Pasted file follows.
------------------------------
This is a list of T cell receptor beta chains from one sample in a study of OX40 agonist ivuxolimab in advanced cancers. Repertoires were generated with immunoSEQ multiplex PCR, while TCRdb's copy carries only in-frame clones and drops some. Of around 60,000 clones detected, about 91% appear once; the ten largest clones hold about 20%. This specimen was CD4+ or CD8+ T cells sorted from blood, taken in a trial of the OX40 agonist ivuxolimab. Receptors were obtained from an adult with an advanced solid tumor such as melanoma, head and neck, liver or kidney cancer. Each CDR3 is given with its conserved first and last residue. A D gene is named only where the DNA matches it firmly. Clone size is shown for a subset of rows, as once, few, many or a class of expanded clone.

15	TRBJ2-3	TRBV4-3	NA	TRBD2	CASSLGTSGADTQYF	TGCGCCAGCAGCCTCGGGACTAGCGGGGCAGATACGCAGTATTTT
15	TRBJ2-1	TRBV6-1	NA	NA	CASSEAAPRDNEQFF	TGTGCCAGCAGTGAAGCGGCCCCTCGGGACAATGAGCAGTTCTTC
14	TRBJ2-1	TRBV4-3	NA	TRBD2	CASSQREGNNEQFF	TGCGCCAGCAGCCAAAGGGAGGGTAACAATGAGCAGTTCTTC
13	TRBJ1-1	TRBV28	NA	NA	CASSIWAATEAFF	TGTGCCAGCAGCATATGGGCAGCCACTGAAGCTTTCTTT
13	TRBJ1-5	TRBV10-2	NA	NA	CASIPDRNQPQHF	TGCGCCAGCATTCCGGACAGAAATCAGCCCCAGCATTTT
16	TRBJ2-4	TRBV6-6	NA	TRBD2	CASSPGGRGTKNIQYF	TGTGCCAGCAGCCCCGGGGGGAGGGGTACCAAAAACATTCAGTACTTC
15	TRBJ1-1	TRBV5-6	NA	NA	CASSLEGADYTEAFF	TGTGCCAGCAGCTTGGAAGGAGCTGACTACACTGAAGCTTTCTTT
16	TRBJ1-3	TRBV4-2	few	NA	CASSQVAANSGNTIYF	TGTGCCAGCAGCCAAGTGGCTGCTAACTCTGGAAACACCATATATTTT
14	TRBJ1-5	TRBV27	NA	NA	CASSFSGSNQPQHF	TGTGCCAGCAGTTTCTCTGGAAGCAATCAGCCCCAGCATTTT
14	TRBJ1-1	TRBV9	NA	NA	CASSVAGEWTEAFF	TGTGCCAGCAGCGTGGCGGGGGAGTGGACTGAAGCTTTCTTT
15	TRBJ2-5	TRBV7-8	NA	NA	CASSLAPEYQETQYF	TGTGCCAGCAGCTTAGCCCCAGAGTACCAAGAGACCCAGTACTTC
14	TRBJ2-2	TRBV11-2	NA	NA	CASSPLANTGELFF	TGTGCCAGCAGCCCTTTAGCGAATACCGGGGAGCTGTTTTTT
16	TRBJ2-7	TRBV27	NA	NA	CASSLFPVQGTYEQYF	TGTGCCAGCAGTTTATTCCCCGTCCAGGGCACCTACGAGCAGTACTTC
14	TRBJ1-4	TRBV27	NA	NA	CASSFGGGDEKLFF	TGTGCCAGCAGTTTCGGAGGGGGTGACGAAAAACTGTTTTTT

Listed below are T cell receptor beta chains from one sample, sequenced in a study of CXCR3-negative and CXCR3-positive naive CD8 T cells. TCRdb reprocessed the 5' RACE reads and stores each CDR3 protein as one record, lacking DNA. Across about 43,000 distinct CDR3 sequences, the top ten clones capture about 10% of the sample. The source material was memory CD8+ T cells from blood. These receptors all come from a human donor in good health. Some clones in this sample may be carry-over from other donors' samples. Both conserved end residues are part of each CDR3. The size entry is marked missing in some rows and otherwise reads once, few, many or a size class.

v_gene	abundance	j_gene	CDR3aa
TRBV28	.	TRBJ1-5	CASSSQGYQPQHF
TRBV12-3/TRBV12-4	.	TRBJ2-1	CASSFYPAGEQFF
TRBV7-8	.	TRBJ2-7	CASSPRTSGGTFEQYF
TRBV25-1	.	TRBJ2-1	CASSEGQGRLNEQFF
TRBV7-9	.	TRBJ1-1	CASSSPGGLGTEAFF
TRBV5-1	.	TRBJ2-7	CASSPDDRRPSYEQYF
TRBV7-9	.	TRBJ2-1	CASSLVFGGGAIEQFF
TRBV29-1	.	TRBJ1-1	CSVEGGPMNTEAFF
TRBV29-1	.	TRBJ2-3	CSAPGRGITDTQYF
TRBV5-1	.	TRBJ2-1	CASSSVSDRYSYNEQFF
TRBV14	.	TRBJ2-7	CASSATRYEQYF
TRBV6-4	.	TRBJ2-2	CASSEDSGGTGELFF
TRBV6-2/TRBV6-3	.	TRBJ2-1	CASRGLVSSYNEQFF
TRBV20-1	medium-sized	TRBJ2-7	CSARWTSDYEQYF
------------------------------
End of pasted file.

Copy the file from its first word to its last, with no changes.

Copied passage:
This is a list of T cell receptor beta chains from one sample in a study of OX40 agonist ivuxolimab in advanced cancers. Repertoires were generated with immunoSEQ multiplex PCR, while TCRdb's copy carries only in-frame clones and drops some. Of around 60,000 clones detected, about 91% appear once; the ten largest clones hold about 20%. This specimen was CD4+ or CD8+ T cells sorted from blood, taken in a trial of the OX40 agonist ivuxolimab. Receptors were obtained from an adult with an advanced solid tumor such as melanoma, head and neck, liver or kidney cancer. Each CDR3 is given with its conserved first and last residue. A D gene is named only where the DNA matches it firmly. Clone size is shown for a subset of rows, as once, few, many or a class of expanded clone.

15	TRBJ2-3	TRBV4-3	NA	TRBD2	CASSLGTSGADTQYF	TGCGCCAGCAGCCTCGGGACTAGCGGGGCAGATACGCAGTATTTT
15	TRBJ2-1	TRBV6-1	NA	NA	CASSEAAPRDNEQFF	TGTGCCAGCAGTGAAGCGGCCCCTCGGGACAATGAGCAGTTCTTC
14	TRBJ2-1	TRBV4-3	NA	TRBD2	CASSQREGNNEQFF	TGCGCCAGCAGCCAAAGGGAGGGTAACAATGAGCAGTTCTTC
13	TRBJ1-1	TRBV28	NA	NA	CASSIWAATEAFF	TGTGCCAGCAGCATATGGGCAGCCACTGAAGCTTTCTTT
13	TRBJ1-5	TRBV10-2	NA	NA	CASIPDRNQPQHF	TGCGCCAGCATTCCGGACAGAAATCAGCCCCAGCATTTT
16	TRBJ2-4	TRBV6-6	NA	TRBD2	CASSPGGRGTKNIQYF	TGTGCCAGCAGCCCCGGGGGGAGGGGTACCAAAAACATTCAGTACTTC
15	TRBJ1-1	TRBV5-6	NA	NA	CASSLEGADYTEAFF	TGTGCCAGCAGCTTGGAAGGAGCTGACTACACTGAAGCTTTCTTT
16	TRBJ1-3	TRBV4-2	few	NA	CASSQVAANSGNTIYF	TGTGCCAGCAGCCAAGTGGCTGCTAACTCTGGAAACACCATATATTTT
14	TRBJ1-5	TRBV27	NA	NA	CASSFSGSNQPQHF	TGTGCCAGCAGTTTCTCTGGAAGCAATCAGCCCCAGCATTTT
14	TRBJ1-1	TRBV9	NA	NA	CASSVAGEWTEAFF	TGTGCCAGCAGCGTGGCGGGGGAGTGGACTGAAGCTTTCTTT
15	TRBJ2-5	TRBV7-8	NA	NA	CASSLAPEYQETQYF	TGTGCCAGCAGCTTAGCCCCAGAGTACCAAGAGACCCAGTACTTC
14	TRBJ2-2	TRBV11-2	NA	NA	CASSPLANTGELFF	TGTGCCAGCAGCCCTTTAGCGAATACCGGGGAGCTGTTTTTT
16	TRBJ2-7	TRBV27	NA	NA	CASSLFPVQGTYEQYF	TGTGCCAGCAGTTTATTCCCCGTCCAGGGCACCTACGAGCAGTACTTC
14	TRBJ1-4	TRBV27	NA	NA	CASSFGGGDEKLFF	TGTGCCAGCAGTTTCGGAGGGGGTGACGAAAAACTGTTTTTT

Listed below are T cell receptor beta chains from one sample, sequenced in a study of CXCR3-negative and CXCR3-positive naive CD8 T cells. TCRdb reprocessed the 5' RACE reads and stores each CDR3 protein as one record, lacking DNA. Across about 43,000 distinct CDR3 sequences, the top ten clones capture about 10% of the sample. The source material was memory CD8+ T cells from blood. These receptors all come from a human donor in good health. Some clones in this sample may be carry-over from other donors' samples. Both conserved end residues are part of each CDR3. The size entry is marked missing in some rows and otherwise reads once, few, many or a size class.

v_gene	abundance	j_gene	CDR3aa
TRBV28	.	TRBJ1-5	CASSSQGYQPQHF
TRBV12-3/TRBV12-4	.	TRBJ2-1	CASSFYPAGEQFF
TRBV7-8	.	TRBJ2-7	CASSPRTSGGTFEQYF
TRBV25-1	.	TRBJ2-1	CASSEGQGRLNEQFF
TRBV7-9	.	TRBJ1-1	CASSSPGGLGTEAFF
TRBV5-1	.	TRBJ2-7	CASSPDDRRPSYEQYF
TRBV7-9	.	TRBJ2-1	CASSLVFGGGAIEQFF
TRBV29-1	.	TRBJ1-1	CSVEGGPMNTEAFF
TRBV29-1	.	TRBJ2-3	CSAPGRGITDTQYF
TRBV5-1	.	TRBJ2-1	CASSSVSDRYSYNEQFF
TRBV14	.	TRBJ2-7	CASSATRYEQYF
TRBV6-4	.	TRBJ2-2	CASSEDSGGTGELFF
TRBV6-2/TRBV6-3	.	TRBJ2-1	CASRGLVSSYNEQFF
TRBV20-1	medium-sized	TRBJ2-7	CSARWTSDYEQYF